In the town of Se-Qale, a small rural community near the Lut Desert in eastern Iran, Fatemeh Safarpour provides for her children with her own cookie-making business. What started out as a way to make ends meet in a time of need has blossomed into her own small-scale bakery creating job opportunities for other women in the area, thanks to help from FAO and her local community.

Fatemeh’s life was turned upside down 18 months ago when her husband went bankrupt and left her alone to care for their three children. With no job of her own, it was a difficult time for her.

“Before my husband left, I just looked after the house and took care of my children,” Fatemeh says. “But [after that happened] I was determined to find a new source of income to support my children.”

 After considering her skills and the tools available to her, Fatemeh concluded that baking traditional cookies could be a feasible option to generate income – although she was sceptical about whether she would be able to pull it off. Fortunately, Fatemeh was a perfect candidate for help from her local community’s Sustainable Community Development Fund (SCDF), set up as part of FAO’s Rehabilitation of Forest Landscapes and Degraded Land (RFLDL) project.

Funded by the Global Environment Facility and the Government of Iran, the RFLDL project establishes environmentally sustainable, community-based initiatives. Despite what the project’s name suggests, it doesn’t just focus on improving soil and degraded land. It also promotes environmentally-sound livelihoods. Residents can share their plans for new businesses and request financial support from their local SCDF. In particular, the project encourages women to pursue social and economic endeavours.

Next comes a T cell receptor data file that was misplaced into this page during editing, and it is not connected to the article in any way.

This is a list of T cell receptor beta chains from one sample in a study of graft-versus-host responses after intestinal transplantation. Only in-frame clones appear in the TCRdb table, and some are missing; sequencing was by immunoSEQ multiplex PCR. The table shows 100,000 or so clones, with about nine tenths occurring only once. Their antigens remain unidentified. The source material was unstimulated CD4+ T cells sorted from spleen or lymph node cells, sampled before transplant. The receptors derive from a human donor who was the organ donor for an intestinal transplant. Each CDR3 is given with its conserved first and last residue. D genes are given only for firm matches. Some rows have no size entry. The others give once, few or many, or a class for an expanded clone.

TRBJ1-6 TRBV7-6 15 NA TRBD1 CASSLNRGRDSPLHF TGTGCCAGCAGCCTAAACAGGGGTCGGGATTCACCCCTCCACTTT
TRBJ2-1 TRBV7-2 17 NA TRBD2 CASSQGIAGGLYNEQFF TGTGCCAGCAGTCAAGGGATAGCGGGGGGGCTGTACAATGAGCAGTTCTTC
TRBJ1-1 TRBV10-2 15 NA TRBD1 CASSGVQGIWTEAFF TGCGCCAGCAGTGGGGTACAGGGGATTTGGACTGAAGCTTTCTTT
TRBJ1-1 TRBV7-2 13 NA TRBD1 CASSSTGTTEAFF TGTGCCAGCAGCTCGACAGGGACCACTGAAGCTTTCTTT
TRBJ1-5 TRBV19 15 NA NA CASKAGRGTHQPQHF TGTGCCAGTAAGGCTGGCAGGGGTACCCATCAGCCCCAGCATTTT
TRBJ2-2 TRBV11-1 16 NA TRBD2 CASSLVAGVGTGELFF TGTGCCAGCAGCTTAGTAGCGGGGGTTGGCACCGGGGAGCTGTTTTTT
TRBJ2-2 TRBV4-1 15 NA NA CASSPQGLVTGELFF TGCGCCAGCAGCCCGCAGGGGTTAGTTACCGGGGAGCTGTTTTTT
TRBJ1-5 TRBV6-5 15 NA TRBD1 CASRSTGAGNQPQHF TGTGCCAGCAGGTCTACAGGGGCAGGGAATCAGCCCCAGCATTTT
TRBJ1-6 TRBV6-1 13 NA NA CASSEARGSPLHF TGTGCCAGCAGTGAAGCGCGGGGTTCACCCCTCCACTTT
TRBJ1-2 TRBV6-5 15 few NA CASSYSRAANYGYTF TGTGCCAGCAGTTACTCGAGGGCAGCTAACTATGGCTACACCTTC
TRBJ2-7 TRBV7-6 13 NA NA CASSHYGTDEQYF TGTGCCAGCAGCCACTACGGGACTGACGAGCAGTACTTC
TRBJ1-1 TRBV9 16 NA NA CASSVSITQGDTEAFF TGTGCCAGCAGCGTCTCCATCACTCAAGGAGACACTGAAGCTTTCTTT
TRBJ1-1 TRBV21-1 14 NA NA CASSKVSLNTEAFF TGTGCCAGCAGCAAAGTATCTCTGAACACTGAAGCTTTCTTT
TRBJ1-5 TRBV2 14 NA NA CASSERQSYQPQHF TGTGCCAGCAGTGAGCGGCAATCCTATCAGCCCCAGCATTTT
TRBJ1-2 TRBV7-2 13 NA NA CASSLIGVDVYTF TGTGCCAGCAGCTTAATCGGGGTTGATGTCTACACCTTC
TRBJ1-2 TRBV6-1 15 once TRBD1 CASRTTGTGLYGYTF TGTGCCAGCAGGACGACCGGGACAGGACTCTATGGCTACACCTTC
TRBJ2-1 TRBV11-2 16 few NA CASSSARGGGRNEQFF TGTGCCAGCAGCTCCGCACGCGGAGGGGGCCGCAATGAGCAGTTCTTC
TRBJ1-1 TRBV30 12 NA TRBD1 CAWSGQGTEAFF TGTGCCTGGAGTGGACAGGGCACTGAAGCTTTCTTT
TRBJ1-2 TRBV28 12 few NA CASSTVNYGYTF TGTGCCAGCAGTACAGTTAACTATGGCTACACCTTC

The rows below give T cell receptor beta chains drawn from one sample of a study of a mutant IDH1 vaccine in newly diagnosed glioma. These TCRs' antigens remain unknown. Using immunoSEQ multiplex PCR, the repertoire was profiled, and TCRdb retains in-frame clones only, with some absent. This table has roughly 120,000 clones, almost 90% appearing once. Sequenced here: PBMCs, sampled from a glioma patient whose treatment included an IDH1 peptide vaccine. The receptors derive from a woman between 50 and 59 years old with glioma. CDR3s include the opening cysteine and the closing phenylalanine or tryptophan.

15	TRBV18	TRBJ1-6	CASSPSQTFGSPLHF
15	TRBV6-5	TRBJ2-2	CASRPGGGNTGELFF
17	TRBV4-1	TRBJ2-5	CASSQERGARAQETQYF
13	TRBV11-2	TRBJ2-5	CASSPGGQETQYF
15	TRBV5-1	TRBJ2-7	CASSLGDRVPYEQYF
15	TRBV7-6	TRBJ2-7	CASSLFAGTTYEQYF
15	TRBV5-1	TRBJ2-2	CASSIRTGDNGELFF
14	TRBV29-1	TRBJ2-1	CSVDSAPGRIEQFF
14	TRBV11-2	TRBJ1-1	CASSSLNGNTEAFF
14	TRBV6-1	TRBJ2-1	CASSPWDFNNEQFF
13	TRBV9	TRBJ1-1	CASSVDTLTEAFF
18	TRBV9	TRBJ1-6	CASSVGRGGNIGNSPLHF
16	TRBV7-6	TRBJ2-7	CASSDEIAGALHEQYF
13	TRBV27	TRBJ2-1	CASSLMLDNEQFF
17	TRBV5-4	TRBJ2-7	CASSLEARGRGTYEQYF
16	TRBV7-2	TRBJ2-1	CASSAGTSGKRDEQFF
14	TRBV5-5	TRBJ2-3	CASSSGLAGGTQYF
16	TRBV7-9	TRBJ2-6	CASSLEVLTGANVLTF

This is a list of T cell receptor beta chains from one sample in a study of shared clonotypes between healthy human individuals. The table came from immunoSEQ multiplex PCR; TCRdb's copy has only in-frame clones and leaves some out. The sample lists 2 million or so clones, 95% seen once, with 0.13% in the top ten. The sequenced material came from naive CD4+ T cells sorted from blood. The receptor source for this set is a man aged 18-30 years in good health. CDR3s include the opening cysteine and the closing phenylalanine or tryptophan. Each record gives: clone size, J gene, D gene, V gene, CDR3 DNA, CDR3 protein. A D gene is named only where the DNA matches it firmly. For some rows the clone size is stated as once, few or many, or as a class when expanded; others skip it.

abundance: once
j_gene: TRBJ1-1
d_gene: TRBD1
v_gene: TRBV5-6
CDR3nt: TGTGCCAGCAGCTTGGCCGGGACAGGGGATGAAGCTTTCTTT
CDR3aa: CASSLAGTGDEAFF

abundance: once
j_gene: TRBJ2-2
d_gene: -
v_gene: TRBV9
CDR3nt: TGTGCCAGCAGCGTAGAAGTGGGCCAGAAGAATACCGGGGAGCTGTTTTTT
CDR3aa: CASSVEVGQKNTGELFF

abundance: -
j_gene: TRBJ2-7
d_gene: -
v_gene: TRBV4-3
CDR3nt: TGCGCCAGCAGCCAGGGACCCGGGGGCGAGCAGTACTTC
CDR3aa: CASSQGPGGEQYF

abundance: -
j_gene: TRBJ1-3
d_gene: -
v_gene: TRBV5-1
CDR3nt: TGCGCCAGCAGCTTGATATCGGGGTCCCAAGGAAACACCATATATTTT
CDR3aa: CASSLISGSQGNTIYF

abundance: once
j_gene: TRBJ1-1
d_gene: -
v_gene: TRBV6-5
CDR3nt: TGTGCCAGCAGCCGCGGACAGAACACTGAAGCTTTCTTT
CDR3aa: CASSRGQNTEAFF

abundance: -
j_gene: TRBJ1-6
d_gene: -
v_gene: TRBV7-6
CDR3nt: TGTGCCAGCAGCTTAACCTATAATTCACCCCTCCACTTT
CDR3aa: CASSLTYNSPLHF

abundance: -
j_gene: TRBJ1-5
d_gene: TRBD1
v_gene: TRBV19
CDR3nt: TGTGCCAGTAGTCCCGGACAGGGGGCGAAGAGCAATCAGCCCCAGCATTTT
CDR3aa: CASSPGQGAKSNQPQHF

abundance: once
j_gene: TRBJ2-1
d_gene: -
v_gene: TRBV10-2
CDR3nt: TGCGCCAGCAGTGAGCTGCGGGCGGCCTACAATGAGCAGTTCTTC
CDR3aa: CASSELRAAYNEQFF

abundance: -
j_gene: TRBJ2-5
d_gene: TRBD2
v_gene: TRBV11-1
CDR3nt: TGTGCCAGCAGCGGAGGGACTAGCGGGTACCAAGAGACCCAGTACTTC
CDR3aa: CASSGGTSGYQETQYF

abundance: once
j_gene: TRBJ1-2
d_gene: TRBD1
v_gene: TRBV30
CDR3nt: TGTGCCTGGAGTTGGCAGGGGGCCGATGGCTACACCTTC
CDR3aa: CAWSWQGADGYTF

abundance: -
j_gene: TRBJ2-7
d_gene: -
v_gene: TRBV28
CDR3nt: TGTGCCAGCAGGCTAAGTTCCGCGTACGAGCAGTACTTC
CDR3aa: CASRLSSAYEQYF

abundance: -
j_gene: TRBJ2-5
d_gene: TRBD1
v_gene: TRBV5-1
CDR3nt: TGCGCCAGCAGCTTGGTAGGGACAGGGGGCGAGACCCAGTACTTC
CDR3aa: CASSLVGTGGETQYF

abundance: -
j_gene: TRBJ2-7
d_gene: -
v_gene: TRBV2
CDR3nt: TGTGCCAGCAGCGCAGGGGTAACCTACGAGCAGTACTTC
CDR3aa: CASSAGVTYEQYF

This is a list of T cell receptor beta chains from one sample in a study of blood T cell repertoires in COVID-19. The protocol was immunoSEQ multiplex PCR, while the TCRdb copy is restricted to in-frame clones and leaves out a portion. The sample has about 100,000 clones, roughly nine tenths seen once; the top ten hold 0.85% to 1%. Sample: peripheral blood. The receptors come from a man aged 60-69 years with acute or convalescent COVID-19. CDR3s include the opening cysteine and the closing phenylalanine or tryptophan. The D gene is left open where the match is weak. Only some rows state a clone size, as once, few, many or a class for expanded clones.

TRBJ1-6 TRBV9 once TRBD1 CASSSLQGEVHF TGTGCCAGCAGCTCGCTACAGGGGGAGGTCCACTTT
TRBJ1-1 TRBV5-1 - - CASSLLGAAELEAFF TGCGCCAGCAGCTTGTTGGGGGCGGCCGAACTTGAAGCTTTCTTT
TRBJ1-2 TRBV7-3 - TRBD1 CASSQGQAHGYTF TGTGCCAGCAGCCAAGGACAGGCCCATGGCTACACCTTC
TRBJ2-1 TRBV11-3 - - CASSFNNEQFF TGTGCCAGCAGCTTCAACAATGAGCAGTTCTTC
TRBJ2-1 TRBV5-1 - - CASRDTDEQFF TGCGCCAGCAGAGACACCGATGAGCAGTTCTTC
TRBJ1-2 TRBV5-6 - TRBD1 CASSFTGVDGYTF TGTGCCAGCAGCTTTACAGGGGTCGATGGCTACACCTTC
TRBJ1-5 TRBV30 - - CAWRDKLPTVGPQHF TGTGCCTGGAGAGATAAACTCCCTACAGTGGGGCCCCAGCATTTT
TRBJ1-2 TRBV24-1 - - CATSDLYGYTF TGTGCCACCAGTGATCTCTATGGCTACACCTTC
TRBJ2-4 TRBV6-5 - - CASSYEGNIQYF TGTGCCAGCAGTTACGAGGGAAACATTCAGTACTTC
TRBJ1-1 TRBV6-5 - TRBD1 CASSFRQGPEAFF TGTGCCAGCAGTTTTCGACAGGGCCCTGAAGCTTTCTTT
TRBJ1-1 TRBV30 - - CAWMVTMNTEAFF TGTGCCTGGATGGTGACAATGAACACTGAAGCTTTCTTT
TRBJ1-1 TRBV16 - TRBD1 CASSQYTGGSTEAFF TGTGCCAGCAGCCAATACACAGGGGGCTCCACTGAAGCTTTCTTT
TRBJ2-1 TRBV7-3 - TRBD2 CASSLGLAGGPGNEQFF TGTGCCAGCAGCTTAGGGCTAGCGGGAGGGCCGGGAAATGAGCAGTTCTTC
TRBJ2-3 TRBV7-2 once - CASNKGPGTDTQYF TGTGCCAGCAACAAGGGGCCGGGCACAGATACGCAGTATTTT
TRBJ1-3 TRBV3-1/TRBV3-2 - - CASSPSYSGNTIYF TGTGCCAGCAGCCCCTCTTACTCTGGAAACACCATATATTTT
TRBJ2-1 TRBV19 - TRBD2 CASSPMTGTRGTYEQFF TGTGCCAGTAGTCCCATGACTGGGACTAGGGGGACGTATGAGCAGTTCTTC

Still unsure about the prospects, Fatemeh tentatively shared her idea with her fellow women in the local community development fund committees. 

“Seeing my idea as a promising one, the women, members of the fund [SCDF], encouraged me to start the bakery,” Fatemeh says. “First of all, I borrowed IRR 10 000 000 [about USD 100] from the local fund committee and started my new business with a home oven.”

The business got off to a great start, and she soon realised that if she wanted to scale up her business further, she needed to make some changes. The techniques she was using were too labour intensive and the home oven too small. She requested RFLDL’s assistance and the project put her in touch with another beneficiary, from whom she learnt how to use more professional tools and methods. 

“We arranged for her to meet with one of our experienced beneficiaries in Zangooyi Village – 35 km away from Se-Qale town – who had established a similar bakery there,” said Fatemeh Beheshti, a local facilitator for the RFLDL programme. “Fatemeh learnt how to construct a new brick oven and improve her techniques in preparing the dough.”

Her new oven is larger and more economical. It keeps heat in for longer, reducing the energy costs. The oven also has a capacity to bake seven trays of cookies simultaneously instead of a single tray at a time. Thanks to these improvements, Fatemeh’s business soared. She even hired two other women to help her manage the workload. This in turn helped the women earn an income.

“With this oven, and the assistance of the two ladies, I can bake more than 50 kilograms of cookies a day, which result in 70 percent net profit. Taking out the production costs, I can make around IRR 1 000 000 (USD 10) every working day,” Fatemeh says. “Thank God, I can now support my family. I am even considering enlarging my bakery, purchasing new baking machines and hiring more women.”

Nowadays, in each of the communities where the project is running, women have a strong, decisive presence in the local development fund committees.

“Initially, it seemed that the local communities were reluctant to accept the participation of women in local committees established by RFLDL,” says Mohsen Yousefi, the Province Project Manager of RFLDL in South Khorasan. “However, now the role of women has become an accepted reality.”

“In one village, Bostagh, almost half of the core members of the local fund committee are women,” Fatemeh Beheshti says. “Also, in Se Qale town, you can find many successful businesses that are run by women.”